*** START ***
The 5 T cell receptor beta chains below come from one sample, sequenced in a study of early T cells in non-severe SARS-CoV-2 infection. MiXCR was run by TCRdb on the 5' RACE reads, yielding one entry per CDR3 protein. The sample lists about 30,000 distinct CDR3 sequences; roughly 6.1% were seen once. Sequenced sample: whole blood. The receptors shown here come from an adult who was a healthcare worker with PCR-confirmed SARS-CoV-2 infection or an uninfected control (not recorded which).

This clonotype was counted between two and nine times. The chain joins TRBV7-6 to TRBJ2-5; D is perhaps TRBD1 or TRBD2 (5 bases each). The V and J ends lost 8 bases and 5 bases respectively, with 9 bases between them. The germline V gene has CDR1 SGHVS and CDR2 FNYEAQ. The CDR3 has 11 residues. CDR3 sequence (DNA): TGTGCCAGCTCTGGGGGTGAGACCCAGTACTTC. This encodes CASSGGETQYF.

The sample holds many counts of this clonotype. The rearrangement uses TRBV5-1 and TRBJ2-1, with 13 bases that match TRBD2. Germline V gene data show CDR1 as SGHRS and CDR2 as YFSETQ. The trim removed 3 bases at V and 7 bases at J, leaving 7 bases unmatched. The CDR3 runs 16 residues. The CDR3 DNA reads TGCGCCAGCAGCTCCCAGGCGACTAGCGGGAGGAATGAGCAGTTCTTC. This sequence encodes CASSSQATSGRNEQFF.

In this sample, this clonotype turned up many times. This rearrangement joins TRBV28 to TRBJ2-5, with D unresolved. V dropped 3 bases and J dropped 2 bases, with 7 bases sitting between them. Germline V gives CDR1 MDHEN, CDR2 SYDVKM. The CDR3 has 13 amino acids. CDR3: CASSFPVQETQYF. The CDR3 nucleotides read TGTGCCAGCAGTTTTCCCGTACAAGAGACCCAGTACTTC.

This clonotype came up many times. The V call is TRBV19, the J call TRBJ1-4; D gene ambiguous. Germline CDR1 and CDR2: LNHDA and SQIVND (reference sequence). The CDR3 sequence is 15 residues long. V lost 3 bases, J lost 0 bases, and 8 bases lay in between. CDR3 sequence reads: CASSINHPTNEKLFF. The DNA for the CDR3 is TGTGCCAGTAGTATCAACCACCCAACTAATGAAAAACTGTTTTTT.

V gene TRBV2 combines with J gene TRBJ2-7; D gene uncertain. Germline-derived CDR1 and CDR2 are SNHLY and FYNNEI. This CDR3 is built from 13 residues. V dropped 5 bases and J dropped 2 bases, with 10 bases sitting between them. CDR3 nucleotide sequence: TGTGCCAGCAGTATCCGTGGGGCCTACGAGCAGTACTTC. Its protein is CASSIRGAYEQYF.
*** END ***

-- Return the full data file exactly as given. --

The 5 T cell receptor beta chains below come from one sample, sequenced in a study of early T cells in non-severe SARS-CoV-2 infection. MiXCR was run by TCRdb on the 5' RACE reads, yielding one entry per CDR3 protein. The sample lists about 30,000 distinct CDR3 sequences; roughly 6.1% were seen once. Sequenced sample: whole blood. The receptors shown here come from an adult who was a healthcare worker with PCR-confirmed SARS-CoV-2 infection or an uninfected control (not recorded which).

This clonotype was counted between two and nine times. The chain joins TRBV7-6 to TRBJ2-5; D is perhaps TRBD1 or TRBD2 (5 bases each). The V and J ends lost 8 bases and 5 bases respectively, with 9 bases between them. The germline V gene has CDR1 SGHVS and CDR2 FNYEAQ. The CDR3 has 11 residues. CDR3 sequence (DNA): TGTGCCAGCTCTGGGGGTGAGACCCAGTACTTC. This encodes CASSGGETQYF.

The sample holds many counts of this clonotype. The rearrangement uses TRBV5-1 and TRBJ2-1, with 13 bases that match TRBD2. Germline V gene data show CDR1 as SGHRS and CDR2 as YFSETQ. The trim removed 3 bases at V and 7 bases at J, leaving 7 bases unmatched. The CDR3 runs 16 residues. The CDR3 DNA reads TGCGCCAGCAGCTCCCAGGCGACTAGCGGGAGGAATGAGCAGTTCTTC. This sequence encodes CASSSQATSGRNEQFF.

In this sample, this clonotype turned up many times. This rearrangement joins TRBV28 to TRBJ2-5, with D unresolved. V dropped 3 bases and J dropped 2 bases, with 7 bases sitting between them. Germline V gives CDR1 MDHEN, CDR2 SYDVKM. The CDR3 has 13 amino acids. CDR3: CASSFPVQETQYF. The CDR3 nucleotides read TGTGCCAGCAGTTTTCCCGTACAAGAGACCCAGTACTTC.

This clonotype came up many times. The V call is TRBV19, the J call TRBJ1-4; D gene ambiguous. Germline CDR1 and CDR2: LNHDA and SQIVND (reference sequence). The CDR3 sequence is 15 residues long. V lost 3 bases, J lost 0 bases, and 8 bases lay in between. CDR3 sequence reads: CASSINHPTNEKLFF. The DNA for the CDR3 is TGTGCCAGTAGTATCAACCACCCAACTAATGAAAAACTGTTTTTT.

V gene TRBV2 combines with J gene TRBJ2-7; D gene uncertain. Germline-derived CDR1 and CDR2 are SNHLY and FYNNEI. This CDR3 is built from 13 residues. V dropped 5 bases and J dropped 2 bases, with 10 bases sitting between them. CDR3 nucleotide sequence: TGTGCCAGCAGTATCCGTGGGGCCTACGAGCAGTACTTC. Its protein is CASSIRGAYEQYF.